Supermarket sausage marker Cranswick said the recruitment of 400 butchers from the Philippines, after it struggled to find skilled workers closer to home, helped it continue to grow its profits despite a year of disruption.
The East Yorkshire-based firm, which has 22 UK facilities employing 13,700 people, said it had been a third year of “unprecedented disruption” but that adjusted profits still rose by 2.3% to £140.1 million.
While the FTSE 250 firm continues to press the case for the UK farming and the wider food producer sector, it said the challenge of finding enough high quality skilled butchers had meant recruiting from the Philippines.
Chief executive Adam Couch said the move came at a significant cost but that it had safeguarded service levels when some in the sector had to cut back production due to the ongoing labour shortages.
CFO Mark Bottomley told the Standard that Brexit had made it harder to hire skilled workers.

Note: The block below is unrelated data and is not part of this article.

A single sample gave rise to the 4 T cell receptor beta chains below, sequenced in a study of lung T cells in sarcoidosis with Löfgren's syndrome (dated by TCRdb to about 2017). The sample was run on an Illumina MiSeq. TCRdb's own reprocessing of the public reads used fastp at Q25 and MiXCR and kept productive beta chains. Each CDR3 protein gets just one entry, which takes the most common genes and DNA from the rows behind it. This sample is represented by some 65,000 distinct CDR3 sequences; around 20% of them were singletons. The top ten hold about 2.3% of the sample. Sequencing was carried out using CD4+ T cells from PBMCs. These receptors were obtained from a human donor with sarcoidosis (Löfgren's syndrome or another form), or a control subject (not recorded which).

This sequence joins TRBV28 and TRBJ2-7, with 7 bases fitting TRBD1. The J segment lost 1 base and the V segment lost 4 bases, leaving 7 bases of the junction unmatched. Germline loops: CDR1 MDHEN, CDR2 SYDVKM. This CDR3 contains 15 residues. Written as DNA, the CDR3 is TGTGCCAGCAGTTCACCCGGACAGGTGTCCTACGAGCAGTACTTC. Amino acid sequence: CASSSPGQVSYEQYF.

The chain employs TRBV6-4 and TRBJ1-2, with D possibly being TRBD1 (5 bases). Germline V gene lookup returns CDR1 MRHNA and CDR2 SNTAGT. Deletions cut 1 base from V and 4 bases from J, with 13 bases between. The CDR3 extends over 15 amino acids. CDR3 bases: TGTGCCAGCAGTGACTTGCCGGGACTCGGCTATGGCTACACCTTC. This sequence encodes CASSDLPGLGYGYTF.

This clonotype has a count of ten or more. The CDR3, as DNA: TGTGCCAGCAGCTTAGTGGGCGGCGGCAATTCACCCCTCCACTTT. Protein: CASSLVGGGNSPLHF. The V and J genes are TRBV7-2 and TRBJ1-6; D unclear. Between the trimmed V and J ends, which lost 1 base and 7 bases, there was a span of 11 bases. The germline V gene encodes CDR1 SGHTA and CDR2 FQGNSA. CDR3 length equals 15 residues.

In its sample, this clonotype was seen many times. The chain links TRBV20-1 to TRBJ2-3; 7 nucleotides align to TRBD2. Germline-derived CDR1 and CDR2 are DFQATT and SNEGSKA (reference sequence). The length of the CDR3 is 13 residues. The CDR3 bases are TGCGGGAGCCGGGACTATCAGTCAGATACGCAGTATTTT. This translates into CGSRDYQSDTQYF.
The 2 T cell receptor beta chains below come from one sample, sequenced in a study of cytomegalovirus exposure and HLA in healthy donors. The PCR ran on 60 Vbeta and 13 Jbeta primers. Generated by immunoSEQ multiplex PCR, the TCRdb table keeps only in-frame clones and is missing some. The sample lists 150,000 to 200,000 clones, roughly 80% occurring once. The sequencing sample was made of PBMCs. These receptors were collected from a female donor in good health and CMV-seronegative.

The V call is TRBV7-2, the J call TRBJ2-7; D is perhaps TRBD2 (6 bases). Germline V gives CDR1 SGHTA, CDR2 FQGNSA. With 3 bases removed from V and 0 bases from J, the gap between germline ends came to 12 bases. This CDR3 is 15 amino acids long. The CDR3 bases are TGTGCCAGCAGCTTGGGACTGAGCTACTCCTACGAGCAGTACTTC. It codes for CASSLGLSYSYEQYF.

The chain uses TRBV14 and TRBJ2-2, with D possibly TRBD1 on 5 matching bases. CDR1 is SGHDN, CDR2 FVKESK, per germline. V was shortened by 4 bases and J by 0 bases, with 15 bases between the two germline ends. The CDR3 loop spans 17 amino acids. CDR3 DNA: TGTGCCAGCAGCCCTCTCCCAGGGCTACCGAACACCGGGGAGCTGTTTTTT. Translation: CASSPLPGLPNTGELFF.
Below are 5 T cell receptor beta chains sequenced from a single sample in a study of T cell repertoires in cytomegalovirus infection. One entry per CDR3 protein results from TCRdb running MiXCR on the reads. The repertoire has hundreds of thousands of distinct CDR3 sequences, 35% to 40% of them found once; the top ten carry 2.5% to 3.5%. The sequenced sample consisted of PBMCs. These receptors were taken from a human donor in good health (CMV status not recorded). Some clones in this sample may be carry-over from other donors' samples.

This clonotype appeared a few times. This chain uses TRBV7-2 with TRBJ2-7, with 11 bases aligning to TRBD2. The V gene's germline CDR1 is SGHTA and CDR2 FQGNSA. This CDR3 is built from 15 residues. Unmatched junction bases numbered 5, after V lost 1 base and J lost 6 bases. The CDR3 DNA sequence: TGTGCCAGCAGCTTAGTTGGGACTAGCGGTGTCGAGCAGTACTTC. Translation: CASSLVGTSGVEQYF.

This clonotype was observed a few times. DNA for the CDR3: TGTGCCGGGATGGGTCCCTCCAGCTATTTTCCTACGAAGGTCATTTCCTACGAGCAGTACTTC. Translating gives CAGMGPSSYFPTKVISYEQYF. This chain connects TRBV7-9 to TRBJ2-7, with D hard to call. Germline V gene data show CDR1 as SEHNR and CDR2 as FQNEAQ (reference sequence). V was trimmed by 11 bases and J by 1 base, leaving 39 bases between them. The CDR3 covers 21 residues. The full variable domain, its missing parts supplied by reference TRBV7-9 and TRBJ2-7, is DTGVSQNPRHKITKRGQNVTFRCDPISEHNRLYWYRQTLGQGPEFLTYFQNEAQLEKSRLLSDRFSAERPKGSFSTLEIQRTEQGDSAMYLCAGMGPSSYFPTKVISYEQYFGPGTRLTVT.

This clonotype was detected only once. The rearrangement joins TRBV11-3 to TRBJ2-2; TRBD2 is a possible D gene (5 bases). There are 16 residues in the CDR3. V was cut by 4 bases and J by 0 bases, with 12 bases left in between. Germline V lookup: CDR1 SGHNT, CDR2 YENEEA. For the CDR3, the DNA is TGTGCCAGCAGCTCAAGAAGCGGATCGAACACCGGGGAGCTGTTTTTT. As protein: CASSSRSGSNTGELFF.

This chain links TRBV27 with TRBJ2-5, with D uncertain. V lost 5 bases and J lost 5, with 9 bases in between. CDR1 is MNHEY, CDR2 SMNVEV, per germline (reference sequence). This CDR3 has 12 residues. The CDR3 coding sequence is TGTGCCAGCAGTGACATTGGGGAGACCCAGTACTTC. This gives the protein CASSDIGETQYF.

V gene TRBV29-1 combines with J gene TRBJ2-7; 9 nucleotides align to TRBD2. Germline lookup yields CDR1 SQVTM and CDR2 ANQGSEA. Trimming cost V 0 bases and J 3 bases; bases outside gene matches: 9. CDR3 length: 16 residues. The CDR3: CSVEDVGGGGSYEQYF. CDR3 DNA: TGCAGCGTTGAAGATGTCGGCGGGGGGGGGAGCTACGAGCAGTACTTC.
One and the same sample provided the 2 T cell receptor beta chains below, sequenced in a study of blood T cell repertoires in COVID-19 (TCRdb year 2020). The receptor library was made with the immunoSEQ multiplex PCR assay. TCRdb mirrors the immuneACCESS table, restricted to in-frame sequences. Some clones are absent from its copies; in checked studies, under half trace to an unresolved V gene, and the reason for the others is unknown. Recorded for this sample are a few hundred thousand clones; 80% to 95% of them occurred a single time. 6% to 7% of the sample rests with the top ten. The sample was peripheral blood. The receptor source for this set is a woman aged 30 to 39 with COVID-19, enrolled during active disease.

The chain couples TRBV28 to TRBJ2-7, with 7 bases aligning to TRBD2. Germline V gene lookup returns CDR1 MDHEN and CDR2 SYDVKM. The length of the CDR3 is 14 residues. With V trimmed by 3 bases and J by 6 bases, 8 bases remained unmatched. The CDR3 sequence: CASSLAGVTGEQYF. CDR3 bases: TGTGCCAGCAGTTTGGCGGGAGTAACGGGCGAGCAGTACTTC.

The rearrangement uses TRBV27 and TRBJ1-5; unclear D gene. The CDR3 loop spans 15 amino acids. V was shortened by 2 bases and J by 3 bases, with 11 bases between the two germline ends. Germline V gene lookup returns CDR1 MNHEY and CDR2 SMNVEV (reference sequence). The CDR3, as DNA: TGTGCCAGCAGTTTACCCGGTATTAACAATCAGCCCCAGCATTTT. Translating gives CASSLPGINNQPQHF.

“Historically we’ve relied on the availability of skilled migrant workers from the EU,” he said. “That has been extremely difficult. But we’ve filled that labour gap from the Philippines.
“In true Cranswick style we’ve been extremely resourceful.”
Bottomley also said the business had faced minimal “trading down” because of the cost-of-living crisis, as its products were usually already very cheap.
“There has been inflation but pork and poultry are still very good value for money,” he said.
Shares rose 5% or 140p to 3280p as Couch unveiled a 5% increase in the full-year dividend award to 79.4p a share. It also announced a new contract win with Pets at Home to sell its pet food.